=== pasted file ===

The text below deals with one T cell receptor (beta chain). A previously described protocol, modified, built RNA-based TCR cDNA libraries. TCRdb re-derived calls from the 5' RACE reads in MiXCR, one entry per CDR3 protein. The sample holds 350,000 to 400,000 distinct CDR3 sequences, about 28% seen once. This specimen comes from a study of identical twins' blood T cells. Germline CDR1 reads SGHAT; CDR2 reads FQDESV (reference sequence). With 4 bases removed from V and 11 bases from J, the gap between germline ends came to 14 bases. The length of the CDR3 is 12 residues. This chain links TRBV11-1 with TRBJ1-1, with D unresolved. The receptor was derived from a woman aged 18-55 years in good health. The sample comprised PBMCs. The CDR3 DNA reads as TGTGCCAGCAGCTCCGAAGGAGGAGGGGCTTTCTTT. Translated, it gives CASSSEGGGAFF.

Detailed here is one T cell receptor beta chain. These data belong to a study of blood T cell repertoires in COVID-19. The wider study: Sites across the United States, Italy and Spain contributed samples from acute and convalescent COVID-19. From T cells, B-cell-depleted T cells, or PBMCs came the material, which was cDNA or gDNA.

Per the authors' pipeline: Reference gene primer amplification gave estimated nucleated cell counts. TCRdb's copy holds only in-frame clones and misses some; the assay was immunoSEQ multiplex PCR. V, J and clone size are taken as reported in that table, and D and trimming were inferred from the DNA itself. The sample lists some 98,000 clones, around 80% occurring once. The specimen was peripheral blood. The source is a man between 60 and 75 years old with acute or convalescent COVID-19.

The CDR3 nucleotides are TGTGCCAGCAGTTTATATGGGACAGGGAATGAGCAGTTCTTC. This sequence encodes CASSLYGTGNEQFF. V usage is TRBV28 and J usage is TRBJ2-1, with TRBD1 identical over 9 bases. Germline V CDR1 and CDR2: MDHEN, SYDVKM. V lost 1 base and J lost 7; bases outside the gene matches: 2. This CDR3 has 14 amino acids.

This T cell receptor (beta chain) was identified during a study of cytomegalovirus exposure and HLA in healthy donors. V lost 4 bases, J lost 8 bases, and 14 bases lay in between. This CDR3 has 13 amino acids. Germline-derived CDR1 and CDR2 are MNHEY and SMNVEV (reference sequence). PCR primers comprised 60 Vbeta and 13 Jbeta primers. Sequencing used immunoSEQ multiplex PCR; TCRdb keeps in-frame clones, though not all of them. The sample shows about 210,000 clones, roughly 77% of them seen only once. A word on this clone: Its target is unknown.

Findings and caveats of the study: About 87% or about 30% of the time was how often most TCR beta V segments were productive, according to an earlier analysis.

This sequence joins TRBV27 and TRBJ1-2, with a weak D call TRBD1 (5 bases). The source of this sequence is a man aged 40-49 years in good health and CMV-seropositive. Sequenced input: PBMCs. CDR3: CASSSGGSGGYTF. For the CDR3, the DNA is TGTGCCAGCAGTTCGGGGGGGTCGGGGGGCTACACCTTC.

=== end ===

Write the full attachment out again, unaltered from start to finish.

The text below deals with one T cell receptor (beta chain). A previously described protocol, modified, built RNA-based TCR cDNA libraries. TCRdb re-derived calls from the 5' RACE reads in MiXCR, one entry per CDR3 protein. The sample holds 350,000 to 400,000 distinct CDR3 sequences, about 28% seen once. This specimen comes from a study of identical twins' blood T cells. Germline CDR1 reads SGHAT; CDR2 reads FQDESV (reference sequence). With 4 bases removed from V and 11 bases from J, the gap between germline ends came to 14 bases. The length of the CDR3 is 12 residues. This chain links TRBV11-1 with TRBJ1-1, with D unresolved. The receptor was derived from a woman aged 18-55 years in good health. The sample comprised PBMCs. The CDR3 DNA reads as TGTGCCAGCAGCTCCGAAGGAGGAGGGGCTTTCTTT. Translated, it gives CASSSEGGGAFF.

Detailed here is one T cell receptor beta chain. These data belong to a study of blood T cell repertoires in COVID-19. The wider study: Sites across the United States, Italy and Spain contributed samples from acute and convalescent COVID-19. From T cells, B-cell-depleted T cells, or PBMCs came the material, which was cDNA or gDNA.

Per the authors' pipeline: Reference gene primer amplification gave estimated nucleated cell counts. TCRdb's copy holds only in-frame clones and misses some; the assay was immunoSEQ multiplex PCR. V, J and clone size are taken as reported in that table, and D and trimming were inferred from the DNA itself. The sample lists some 98,000 clones, around 80% occurring once. The specimen was peripheral blood. The source is a man between 60 and 75 years old with acute or convalescent COVID-19.

The CDR3 nucleotides are TGTGCCAGCAGTTTATATGGGACAGGGAATGAGCAGTTCTTC. This sequence encodes CASSLYGTGNEQFF. V usage is TRBV28 and J usage is TRBJ2-1, with TRBD1 identical over 9 bases. Germline V CDR1 and CDR2: MDHEN, SYDVKM. V lost 1 base and J lost 7; bases outside the gene matches: 2. This CDR3 has 14 amino acids.

This T cell receptor (beta chain) was identified during a study of cytomegalovirus exposure and HLA in healthy donors. V lost 4 bases, J lost 8 bases, and 14 bases lay in between. This CDR3 has 13 amino acids. Germline-derived CDR1 and CDR2 are MNHEY and SMNVEV (reference sequence). PCR primers comprised 60 Vbeta and 13 Jbeta primers. Sequencing used immunoSEQ multiplex PCR; TCRdb keeps in-frame clones, though not all of them. The sample shows about 210,000 clones, roughly 77% of them seen only once. A word on this clone: Its target is unknown.

Findings and caveats of the study: About 87% or about 30% of the time was how often most TCR beta V segments were productive, according to an earlier analysis.

This sequence joins TRBV27 and TRBJ1-2, with a weak D call TRBD1 (5 bases). The source of this sequence is a man aged 40-49 years in good health and CMV-seropositive. Sequenced input: PBMCs. CDR3: CASSSGGSGGYTF. For the CDR3, the DNA is TGTGCCAGCAGTTCGGGGGGGTCGGGGGGCTACACCTTC.